The flight attendant history

We know that the job of flight attendant is a much the dream of so many young people, The actual definition of the role is that cabin crew are there for the safety and well being of the passengers – as well as each other.

1920s, 1930s, 1940s
The first cabin crew member was reportedly Heinrich Kubis in 1912, who worked on a German Zeppelin. In the 1920’s Imperial Airways in the UK started to recruit cabin boys who could load luggage and reassure the customers. In 1929, Pan Am in the USA were the first to have ‘stewards’ who served food. However, in the 1930’s Boeing Air Transport and registered nurse Ellen Church devised a scheme where nurses were hired for 3 months at a time to travel on board and look after the passengers. During World War 2, many of the nurses were enlisted into the armed forces, therefore the nursing requirement for ‘flight attendants’ changed.

1950s and 1960s
Through the 50’s and 60’s, being a flight attendant was seen as a very elite profession but conditions were very strict – unmarried females only were accepted and overall appearance was very important. If you wanted to get married, you would have to give up your job. The uniforms were form fitting and often with hats, high heels and white gloves, so a certain glamorous reputation was always perceived.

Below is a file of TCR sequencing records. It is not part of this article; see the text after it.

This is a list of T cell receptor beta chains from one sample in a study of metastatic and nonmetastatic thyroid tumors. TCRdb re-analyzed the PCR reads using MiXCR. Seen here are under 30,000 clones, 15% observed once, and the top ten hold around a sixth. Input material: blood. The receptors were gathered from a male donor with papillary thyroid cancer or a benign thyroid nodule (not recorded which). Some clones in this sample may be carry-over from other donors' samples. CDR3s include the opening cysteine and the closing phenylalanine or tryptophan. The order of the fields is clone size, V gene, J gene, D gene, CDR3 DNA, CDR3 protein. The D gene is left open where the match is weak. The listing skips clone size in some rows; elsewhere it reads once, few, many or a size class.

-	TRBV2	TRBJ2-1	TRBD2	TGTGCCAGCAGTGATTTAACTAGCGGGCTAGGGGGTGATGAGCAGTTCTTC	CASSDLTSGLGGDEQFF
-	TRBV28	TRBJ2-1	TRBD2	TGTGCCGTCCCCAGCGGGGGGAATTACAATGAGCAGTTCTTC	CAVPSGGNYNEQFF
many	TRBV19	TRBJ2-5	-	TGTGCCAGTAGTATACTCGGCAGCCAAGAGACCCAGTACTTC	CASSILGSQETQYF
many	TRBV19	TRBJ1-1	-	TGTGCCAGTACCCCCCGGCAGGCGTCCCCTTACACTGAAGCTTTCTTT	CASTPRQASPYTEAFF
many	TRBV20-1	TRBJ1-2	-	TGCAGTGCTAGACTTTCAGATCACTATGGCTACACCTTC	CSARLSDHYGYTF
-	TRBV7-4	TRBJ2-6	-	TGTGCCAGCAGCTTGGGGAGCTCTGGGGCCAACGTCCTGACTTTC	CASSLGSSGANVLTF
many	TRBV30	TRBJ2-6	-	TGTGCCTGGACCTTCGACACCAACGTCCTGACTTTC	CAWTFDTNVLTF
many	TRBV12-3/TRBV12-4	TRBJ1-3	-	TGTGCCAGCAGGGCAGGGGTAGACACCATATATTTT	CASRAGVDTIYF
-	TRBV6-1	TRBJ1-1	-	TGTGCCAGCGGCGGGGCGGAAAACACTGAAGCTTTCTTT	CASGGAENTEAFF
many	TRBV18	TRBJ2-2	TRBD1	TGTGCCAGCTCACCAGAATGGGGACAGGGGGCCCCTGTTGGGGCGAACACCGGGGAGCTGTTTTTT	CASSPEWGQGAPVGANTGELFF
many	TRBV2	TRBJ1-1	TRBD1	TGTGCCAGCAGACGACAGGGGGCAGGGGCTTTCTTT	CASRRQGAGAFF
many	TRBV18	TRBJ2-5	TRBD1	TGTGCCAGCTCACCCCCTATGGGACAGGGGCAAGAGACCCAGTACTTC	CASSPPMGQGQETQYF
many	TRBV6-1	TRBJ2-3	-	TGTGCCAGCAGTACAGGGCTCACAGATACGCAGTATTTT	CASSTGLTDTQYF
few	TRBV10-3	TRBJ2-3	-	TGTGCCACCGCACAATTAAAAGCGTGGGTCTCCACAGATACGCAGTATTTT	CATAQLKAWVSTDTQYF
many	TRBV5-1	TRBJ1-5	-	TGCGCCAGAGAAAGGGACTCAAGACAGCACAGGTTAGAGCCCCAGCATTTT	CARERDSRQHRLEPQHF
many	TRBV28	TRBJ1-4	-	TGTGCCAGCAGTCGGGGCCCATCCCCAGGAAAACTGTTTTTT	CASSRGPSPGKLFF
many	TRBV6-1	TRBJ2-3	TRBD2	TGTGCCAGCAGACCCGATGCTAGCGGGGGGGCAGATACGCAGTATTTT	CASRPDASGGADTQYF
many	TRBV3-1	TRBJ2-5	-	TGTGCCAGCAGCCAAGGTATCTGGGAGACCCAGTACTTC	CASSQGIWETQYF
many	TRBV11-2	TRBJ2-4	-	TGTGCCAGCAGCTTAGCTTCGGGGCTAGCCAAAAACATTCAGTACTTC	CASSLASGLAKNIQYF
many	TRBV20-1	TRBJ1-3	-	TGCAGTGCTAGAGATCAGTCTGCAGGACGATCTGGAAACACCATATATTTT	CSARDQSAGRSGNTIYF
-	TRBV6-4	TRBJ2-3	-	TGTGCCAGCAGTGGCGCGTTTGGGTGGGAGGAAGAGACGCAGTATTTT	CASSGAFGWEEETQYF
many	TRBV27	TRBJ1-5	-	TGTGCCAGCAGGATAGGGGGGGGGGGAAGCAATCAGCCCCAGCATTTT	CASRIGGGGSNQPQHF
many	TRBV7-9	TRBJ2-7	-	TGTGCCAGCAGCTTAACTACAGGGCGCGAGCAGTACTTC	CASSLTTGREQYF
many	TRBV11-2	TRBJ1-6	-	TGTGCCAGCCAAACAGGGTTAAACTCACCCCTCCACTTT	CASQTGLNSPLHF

1970s and beyond
Things started to change again in the 1970’s with the start of unions and equal rights between men and women. Ironically more man joined the profession during these times and it is seen less as just a female role.

Nowadays, although appearance is still an important factor as flight attendant are the face of the airline, rules are less restrictive regards age and height/ weight restrictions with weight being in proportion to height, being the general model. Tattoos that are visible are mostly unacceptable as airlines still want to keep a very prestigious image.

Grooming standards and personal presentation are still very important and expected to remain at all times. Uniforms are designed not only to be durable and stylish (often top designers are hired) but to inspire confidence for the passengers, a long way from the original nurses uniforms of the 1930s!

Post 9/11
Since 9/11 and tougher safety regulations, it is a more difficult job than it used to be and our role has become more challenging but the skills you learn you will appreciate for life… Unfortunately, the recent recession has called for many airlines to close down and contracts are often short term but the industry is struggling to find its feet again. Competition for every cabin crew job is fierce and it is still one of the most difficult jobs to get!

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